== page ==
This is an excellent point because if the fish oil "supplements" used in the clinical study consist of rancid fish oil tablets, this would be significantly different from eating fish that is relatively fresh, even frozen fish.
The fact that the Japanese people eat a lot of fish, comparable to those who take a lot of fish oil tablets, seems to disprove that clinical study, unless, of course the Japanese are genetically different from Europeans in this area.
Here is the summary of a Japanese clinical study that seems to indicate that fish oil prevents prostate cancer, at least in the environment in Japan (their genetics and/or their fish might be different.)
A case-control study of diet and prostate cancer in Japan: possible protective effect of traditional Japanese diet.
Sonoda T, Nagata Y, Mori M, Miyanaga N, Takashima N, Okumura K, Goto K, Naito S, Fujimoto K, Hirao Y, Takahashi A, Tsukamoto T, Fujioka T, Akaza H.
Department of Public Health, Sapporo Medical University School of Medicine, South 1 West 17, Chuo-ku, Sapporo, Hokkaido 060-8556, Japan. email@example.com
The age-adjusted incidence of prostate cancer is low in Japan, and it has been suggested that the traditional Japanese diet, which includes many soy products, plays a preventive role against prostate cancer. We performed a case-control study on dietary factors and prostate cancer in order to assess the hypothesis that the traditional Japanese diet reduces the risk of prostate cancer. Four geographical areas (Ibaraki, Fukuoka, Nara, and Hokkaido) of Japan were selected for the survey. Average daily intake of food from 5 years before the diagnosis was measured by means of a semi-quantitative food frequency questionnaire. We studied 140 cases and 140 individually age ( +/- 5 years)-matched hospital controls for analysis. Estimates of age-adjusted odds ratios (ORs) and linear trends were calculated by conditional logistic regression models with adjustment for cigarette smoking and total energy intake as confounding factors. Consumption of fish, all soybean products, tofu (bean curds), and natto (fermented soybeans) was associated with decreased risk. ORs of the fourth vs. first quartile and 95% confidence intervals (95%CIs) were 0.45 (0.20-1.02) for fish, 0.53 (0.24-1.14) for all soybean products, 0.47 (0.20-1.08) for tofu, and 0.25 (0.05-1.24) for natto. Consumption of fish and natto showed significantly decreasing linear trends for risk (P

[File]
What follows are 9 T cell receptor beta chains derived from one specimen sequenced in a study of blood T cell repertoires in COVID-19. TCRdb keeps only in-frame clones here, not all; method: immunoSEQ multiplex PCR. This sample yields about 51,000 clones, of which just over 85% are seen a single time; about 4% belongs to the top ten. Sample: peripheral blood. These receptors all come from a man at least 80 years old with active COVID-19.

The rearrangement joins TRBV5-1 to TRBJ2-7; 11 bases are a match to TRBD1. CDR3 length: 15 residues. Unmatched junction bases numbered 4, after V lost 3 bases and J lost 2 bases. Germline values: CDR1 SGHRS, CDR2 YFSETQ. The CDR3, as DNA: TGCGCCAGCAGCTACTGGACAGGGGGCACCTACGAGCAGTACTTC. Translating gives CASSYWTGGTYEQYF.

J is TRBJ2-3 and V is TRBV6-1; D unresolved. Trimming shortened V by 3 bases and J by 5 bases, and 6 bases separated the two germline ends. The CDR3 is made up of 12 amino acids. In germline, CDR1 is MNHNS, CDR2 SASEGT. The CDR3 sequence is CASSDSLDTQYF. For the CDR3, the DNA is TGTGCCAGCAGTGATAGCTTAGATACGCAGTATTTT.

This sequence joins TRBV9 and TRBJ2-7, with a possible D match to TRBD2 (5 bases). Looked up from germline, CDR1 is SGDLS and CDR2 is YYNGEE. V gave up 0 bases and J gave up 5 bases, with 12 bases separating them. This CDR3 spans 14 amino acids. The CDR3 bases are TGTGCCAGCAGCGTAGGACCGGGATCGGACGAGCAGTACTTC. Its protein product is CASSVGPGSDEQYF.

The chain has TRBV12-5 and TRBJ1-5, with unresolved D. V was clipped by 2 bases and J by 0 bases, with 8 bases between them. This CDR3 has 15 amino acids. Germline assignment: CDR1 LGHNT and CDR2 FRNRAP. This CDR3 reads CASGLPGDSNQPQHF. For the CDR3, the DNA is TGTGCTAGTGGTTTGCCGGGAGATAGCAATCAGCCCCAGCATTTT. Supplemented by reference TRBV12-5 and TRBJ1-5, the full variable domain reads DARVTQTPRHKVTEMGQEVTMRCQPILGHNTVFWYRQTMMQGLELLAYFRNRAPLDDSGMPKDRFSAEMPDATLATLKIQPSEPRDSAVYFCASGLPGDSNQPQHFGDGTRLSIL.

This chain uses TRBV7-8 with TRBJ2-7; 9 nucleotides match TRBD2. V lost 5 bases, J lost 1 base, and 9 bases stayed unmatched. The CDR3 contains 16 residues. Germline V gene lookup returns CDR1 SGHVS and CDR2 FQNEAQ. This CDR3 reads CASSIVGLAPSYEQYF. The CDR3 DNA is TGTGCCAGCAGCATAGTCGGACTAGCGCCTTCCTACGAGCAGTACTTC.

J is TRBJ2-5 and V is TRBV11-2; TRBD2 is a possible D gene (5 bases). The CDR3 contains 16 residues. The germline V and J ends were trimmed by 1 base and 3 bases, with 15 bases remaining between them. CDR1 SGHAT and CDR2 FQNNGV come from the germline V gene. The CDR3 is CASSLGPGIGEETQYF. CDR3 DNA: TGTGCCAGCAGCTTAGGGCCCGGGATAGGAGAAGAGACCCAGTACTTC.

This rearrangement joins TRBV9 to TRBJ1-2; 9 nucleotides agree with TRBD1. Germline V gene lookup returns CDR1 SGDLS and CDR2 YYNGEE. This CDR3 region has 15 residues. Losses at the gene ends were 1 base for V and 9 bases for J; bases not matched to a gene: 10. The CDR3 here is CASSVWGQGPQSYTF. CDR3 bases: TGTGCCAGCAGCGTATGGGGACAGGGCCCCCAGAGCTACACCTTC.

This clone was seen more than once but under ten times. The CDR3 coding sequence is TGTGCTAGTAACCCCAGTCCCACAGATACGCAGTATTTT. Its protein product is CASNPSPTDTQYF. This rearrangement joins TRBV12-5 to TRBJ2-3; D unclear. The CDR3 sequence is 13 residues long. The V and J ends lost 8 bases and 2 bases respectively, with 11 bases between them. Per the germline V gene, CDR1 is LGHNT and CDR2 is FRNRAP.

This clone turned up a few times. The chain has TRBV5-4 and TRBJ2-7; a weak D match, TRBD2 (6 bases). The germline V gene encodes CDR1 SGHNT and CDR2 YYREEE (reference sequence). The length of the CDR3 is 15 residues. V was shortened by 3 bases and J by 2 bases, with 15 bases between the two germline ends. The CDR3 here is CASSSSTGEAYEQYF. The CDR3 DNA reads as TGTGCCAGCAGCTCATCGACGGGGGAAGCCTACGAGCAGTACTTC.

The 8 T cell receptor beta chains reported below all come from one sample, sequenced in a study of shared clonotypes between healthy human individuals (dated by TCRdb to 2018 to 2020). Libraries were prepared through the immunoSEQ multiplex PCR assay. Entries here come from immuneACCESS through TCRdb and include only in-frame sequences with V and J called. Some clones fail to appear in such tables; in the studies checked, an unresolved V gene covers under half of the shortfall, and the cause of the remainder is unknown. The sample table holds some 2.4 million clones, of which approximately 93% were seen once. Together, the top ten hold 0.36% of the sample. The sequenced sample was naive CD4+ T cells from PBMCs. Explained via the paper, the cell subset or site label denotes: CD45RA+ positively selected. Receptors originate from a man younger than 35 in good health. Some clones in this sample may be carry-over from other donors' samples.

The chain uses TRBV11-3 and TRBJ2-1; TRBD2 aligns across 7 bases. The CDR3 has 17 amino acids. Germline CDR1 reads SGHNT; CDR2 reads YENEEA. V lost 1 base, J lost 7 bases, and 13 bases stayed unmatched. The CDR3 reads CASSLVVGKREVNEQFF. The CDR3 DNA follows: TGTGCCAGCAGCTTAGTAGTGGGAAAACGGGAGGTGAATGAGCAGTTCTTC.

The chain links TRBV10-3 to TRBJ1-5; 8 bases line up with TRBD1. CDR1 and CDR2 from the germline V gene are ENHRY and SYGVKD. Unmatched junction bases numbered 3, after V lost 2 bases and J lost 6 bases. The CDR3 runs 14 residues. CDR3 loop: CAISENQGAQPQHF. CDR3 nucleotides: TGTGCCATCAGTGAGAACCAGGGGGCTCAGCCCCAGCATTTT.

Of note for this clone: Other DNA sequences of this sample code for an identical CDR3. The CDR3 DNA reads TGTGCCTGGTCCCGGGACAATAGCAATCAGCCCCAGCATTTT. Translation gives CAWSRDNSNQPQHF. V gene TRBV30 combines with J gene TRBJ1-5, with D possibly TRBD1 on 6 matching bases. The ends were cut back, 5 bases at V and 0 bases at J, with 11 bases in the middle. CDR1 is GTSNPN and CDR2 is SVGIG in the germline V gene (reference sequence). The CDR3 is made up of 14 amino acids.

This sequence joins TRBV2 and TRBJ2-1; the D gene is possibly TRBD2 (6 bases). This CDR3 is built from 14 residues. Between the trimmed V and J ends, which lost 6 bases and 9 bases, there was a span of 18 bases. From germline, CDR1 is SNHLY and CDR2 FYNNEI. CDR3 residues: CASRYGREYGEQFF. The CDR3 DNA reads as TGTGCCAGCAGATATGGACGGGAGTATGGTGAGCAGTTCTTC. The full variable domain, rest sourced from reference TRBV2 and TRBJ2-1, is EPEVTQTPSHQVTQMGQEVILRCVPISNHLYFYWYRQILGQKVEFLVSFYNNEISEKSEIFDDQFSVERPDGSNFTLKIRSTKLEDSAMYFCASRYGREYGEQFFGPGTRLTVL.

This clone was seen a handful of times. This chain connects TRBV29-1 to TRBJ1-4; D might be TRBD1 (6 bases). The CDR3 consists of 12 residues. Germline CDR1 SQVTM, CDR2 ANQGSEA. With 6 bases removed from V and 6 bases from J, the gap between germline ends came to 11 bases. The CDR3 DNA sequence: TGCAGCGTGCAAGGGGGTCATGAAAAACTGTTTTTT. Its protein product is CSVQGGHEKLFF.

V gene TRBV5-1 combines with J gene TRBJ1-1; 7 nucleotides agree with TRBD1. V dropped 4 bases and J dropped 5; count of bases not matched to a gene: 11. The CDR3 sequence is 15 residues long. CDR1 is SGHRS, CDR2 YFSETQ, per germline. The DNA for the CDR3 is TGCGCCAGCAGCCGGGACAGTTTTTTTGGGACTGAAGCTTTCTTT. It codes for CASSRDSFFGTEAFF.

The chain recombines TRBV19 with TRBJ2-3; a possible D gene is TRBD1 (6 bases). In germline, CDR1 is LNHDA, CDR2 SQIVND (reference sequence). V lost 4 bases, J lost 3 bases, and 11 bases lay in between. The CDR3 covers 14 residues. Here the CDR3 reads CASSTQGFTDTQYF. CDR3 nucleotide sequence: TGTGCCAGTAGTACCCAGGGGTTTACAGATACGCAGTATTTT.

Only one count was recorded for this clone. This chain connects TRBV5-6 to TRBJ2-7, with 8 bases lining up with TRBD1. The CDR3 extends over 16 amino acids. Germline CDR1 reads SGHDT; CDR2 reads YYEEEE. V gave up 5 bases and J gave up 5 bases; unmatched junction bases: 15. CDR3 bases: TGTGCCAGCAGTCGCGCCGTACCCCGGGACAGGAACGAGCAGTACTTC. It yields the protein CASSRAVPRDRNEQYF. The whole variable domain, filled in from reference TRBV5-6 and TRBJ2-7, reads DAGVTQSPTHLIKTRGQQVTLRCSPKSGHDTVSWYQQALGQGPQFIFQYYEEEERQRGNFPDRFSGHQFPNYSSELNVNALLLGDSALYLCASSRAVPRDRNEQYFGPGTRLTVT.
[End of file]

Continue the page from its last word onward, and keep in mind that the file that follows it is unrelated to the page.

I think we may have all forgot here that increasing vitamin K2 from foods or supplements have a reduced chance for prostate cancer -- might be way natto is so protective (as with the estrogen like compounds).
Wolf-Dog, thanks for posting that mercurynews article - very interesting. I follow advice to take fish oil supplements instead of eating fish in an attempt to gain benefits from omega-3's without exposure to PCBs, mercury, etc.:
so this is unhappy news. I want to make two points, though:
(1) In the Fred Hutch study which correlated increased prostate cancer risk with high blood concentrations of omega-3 fatty acids, the researchers believe that high omega-3 was *not* due to fish oil supplementation, but rather due to fish consumption:
So although the presence of contaminants in fish-oil supplements is alarming, it doesn't appear to explain the increased prostate cancer risk reported in the study.
(2) Supplements, including fish-oil, can be verified for potency and safety by an independent nonprofit verifier, USP ( www.usp.org ). I recently switched to fish oil products that have the USP seal, and am hopeful that that justifies extra confidence on my part that the product is safe. I noted that fish oil products certified by USP do not appear to be among the 10 products cited in the mercurynews article. I did see that two Nature Made products were cited as dangerous, and although USP has certified some Nature Made fish oil products, they did not certify the dangerous two (cod liver oil and odorless fish oil).
I don't know what to make of the fact that the Japanese study you referenced seems to show fish consumption as protective against prostate cancer, while the Fred Hutch study seems to show the opposite. Without further information, though, my plan was to assume contaminants in fish explain the results of the Fred Hutch study, and hope that clean fish oil supplements provide the best approach to omega-3 health benefits while minimizing cancer risk.
PS I also freeze my fish oil supplements until use to reduce the chance that they will go rancid.